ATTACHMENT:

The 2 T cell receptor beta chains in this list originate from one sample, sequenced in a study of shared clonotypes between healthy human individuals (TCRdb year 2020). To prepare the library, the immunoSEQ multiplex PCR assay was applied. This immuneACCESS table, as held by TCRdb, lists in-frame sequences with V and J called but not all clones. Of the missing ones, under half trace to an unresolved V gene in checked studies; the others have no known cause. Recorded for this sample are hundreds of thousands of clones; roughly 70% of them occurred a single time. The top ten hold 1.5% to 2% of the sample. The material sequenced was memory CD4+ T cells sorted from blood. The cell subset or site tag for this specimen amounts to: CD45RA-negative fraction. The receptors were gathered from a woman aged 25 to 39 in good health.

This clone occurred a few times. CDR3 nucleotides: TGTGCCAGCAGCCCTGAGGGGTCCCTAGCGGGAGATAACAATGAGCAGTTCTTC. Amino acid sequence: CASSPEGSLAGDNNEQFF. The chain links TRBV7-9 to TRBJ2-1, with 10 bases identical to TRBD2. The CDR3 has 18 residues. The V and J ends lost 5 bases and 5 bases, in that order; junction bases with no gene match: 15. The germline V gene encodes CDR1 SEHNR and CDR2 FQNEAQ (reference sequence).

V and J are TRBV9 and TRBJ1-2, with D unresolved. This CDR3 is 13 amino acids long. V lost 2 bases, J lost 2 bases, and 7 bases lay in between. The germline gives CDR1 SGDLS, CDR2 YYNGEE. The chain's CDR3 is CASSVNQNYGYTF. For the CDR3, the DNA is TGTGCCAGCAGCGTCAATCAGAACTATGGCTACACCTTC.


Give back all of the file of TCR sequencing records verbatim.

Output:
The 2 T cell receptor beta chains in this list originate from one sample, sequenced in a study of shared clonotypes between healthy human individuals (TCRdb year 2020). To prepare the library, the immunoSEQ multiplex PCR assay was applied. This immuneACCESS table, as held by TCRdb, lists in-frame sequences with V and J called but not all clones. Of the missing ones, under half trace to an unresolved V gene in checked studies; the others have no known cause. Recorded for this sample are hundreds of thousands of clones; roughly 70% of them occurred a single time. The top ten hold 1.5% to 2% of the sample. The material sequenced was memory CD4+ T cells sorted from blood. The cell subset or site tag for this specimen amounts to: CD45RA-negative fraction. The receptors were gathered from a woman aged 25 to 39 in good health.

This clone occurred a few times. CDR3 nucleotides: TGTGCCAGCAGCCCTGAGGGGTCCCTAGCGGGAGATAACAATGAGCAGTTCTTC. Amino acid sequence: CASSPEGSLAGDNNEQFF. The chain links TRBV7-9 to TRBJ2-1, with 10 bases identical to TRBD2. The CDR3 has 18 residues. The V and J ends lost 5 bases and 5 bases, in that order; junction bases with no gene match: 15. The germline V gene encodes CDR1 SEHNR and CDR2 FQNEAQ (reference sequence).

V and J are TRBV9 and TRBJ1-2, with D unresolved. This CDR3 is 13 amino acids long. V lost 2 bases, J lost 2 bases, and 7 bases lay in between. The germline gives CDR1 SGDLS, CDR2 YYNGEE. The chain's CDR3 is CASSVNQNYGYTF. For the CDR3, the DNA is TGTGCCAGCAGCGTCAATCAGAACTATGGCTACACCTTC.